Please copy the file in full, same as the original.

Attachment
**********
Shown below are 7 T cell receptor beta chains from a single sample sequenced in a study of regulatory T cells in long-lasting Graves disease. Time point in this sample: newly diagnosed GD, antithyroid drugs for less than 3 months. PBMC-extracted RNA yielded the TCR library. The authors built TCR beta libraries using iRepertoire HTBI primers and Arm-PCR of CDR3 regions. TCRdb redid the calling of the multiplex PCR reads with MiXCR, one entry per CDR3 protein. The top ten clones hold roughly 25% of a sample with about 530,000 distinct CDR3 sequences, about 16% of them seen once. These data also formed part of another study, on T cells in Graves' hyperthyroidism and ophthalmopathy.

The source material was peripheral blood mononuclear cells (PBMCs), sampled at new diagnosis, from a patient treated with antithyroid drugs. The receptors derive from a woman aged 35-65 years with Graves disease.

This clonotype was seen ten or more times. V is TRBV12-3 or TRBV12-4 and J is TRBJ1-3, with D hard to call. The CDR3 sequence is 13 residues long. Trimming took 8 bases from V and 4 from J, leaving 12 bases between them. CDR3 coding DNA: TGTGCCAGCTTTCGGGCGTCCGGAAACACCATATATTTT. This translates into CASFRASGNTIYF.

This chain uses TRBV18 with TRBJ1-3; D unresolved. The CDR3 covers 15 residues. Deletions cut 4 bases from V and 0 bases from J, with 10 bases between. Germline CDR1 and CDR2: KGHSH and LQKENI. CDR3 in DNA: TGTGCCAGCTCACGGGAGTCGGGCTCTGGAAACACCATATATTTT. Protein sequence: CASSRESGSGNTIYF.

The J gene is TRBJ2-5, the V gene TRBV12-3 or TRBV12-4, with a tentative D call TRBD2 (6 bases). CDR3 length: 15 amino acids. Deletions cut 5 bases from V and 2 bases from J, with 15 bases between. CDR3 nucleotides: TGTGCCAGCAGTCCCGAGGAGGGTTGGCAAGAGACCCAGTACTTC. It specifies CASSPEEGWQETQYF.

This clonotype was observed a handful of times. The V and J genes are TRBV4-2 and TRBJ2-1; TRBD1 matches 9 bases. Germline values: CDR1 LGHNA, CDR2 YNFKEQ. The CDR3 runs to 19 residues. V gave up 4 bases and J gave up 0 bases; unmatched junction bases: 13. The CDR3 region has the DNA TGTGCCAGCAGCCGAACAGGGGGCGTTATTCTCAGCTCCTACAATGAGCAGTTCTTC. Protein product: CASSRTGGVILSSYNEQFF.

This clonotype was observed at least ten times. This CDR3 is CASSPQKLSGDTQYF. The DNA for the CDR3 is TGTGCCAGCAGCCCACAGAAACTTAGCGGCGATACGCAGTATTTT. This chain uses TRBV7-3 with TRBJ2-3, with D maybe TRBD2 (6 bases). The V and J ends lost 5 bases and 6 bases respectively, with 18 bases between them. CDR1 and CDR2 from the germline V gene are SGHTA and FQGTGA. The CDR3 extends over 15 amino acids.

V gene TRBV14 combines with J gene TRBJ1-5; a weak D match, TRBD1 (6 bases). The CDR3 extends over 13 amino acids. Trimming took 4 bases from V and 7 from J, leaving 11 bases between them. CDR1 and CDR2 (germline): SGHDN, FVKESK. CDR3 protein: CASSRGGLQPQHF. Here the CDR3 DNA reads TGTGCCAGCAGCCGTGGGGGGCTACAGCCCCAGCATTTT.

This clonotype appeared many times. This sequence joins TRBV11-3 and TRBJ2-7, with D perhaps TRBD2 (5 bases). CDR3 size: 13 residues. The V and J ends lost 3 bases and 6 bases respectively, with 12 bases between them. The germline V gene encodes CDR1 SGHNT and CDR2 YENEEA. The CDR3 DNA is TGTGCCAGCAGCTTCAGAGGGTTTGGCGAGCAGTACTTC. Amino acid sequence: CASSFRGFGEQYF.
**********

Shown below are 7 T cell receptor beta chains from a single sample sequenced in a study of regulatory T cells in long-lasting Graves disease. Time point in this sample: newly diagnosed GD, antithyroid drugs for less than 3 months. PBMC-extracted RNA yielded the TCR library. The authors built TCR beta libraries using iRepertoire HTBI primers and Arm-PCR of CDR3 regions. TCRdb redid the calling of the multiplex PCR reads with MiXCR, one entry per CDR3 protein. The top ten clones hold roughly 25% of a sample with about 530,000 distinct CDR3 sequences, about 16% of them seen once. These data also formed part of another study, on T cells in Graves' hyperthyroidism and ophthalmopathy.

The source material was peripheral blood mononuclear cells (PBMCs), sampled at new diagnosis, from a patient treated with antithyroid drugs. The receptors derive from a woman aged 35-65 years with Graves disease.

This clonotype was seen ten or more times. V is TRBV12-3 or TRBV12-4 and J is TRBJ1-3, with D hard to call. The CDR3 sequence is 13 residues long. Trimming took 8 bases from V and 4 from J, leaving 12 bases between them. CDR3 coding DNA: TGTGCCAGCTTTCGGGCGTCCGGAAACACCATATATTTT. This translates into CASFRASGNTIYF.

This chain uses TRBV18 with TRBJ1-3; D unresolved. The CDR3 covers 15 residues. Deletions cut 4 bases from V and 0 bases from J, with 10 bases between. Germline CDR1 and CDR2: KGHSH and LQKENI. CDR3 in DNA: TGTGCCAGCTCACGGGAGTCGGGCTCTGGAAACACCATATATTTT. Protein sequence: CASSRESGSGNTIYF.

The J gene is TRBJ2-5, the V gene TRBV12-3 or TRBV12-4, with a tentative D call TRBD2 (6 bases). CDR3 length: 15 amino acids. Deletions cut 5 bases from V and 2 bases from J, with 15 bases between. CDR3 nucleotides: TGTGCCAGCAGTCCCGAGGAGGGTTGGCAAGAGACCCAGTACTTC. It specifies CASSPEEGWQETQYF.

This clonotype was observed a handful of times. The V and J genes are TRBV4-2 and TRBJ2-1; TRBD1 matches 9 bases. Germline values: CDR1 LGHNA, CDR2 YNFKEQ. The CDR3 runs to 19 residues. V gave up 4 bases and J gave up 0 bases; unmatched junction bases: 13. The CDR3 region has the DNA TGTGCCAGCAGCCGAACAGGGGGCGTTATTCTCAGCTCCTACAATGAGCAGTTCTTC. Protein product: CASSRTGGVILSSYNEQFF.

This clonotype was observed at least ten times. This CDR3 is CASSPQKLSGDTQYF. The DNA for the CDR3 is TGTGCCAGCAGCCCACAGAAACTTAGCGGCGATACGCAGTATTTT. This chain uses TRBV7-3 with TRBJ2-3, with D maybe TRBD2 (6 bases). The V and J ends lost 5 bases and 6 bases respectively, with 18 bases between them. CDR1 and CDR2 from the germline V gene are SGHTA and FQGTGA. The CDR3 extends over 15 amino acids.

V gene TRBV14 combines with J gene TRBJ1-5; a weak D match, TRBD1 (6 bases). The CDR3 extends over 13 amino acids. Trimming took 4 bases from V and 7 from J, leaving 11 bases between them. CDR1 and CDR2 (germline): SGHDN, FVKESK. CDR3 protein: CASSRGGLQPQHF. Here the CDR3 DNA reads TGTGCCAGCAGCCGTGGGGGGCTACAGCCCCAGCATTTT.

This clonotype appeared many times. This sequence joins TRBV11-3 and TRBJ2-7, with D perhaps TRBD2 (5 bases). CDR3 size: 13 residues. The V and J ends lost 3 bases and 6 bases respectively, with 12 bases between them. The germline V gene encodes CDR1 SGHNT and CDR2 YENEEA. The CDR3 DNA is TGTGCCAGCAGCTTCAGAGGGTTTGGCGAGCAGTACTTC. Amino acid sequence: CASSFRGFGEQYF.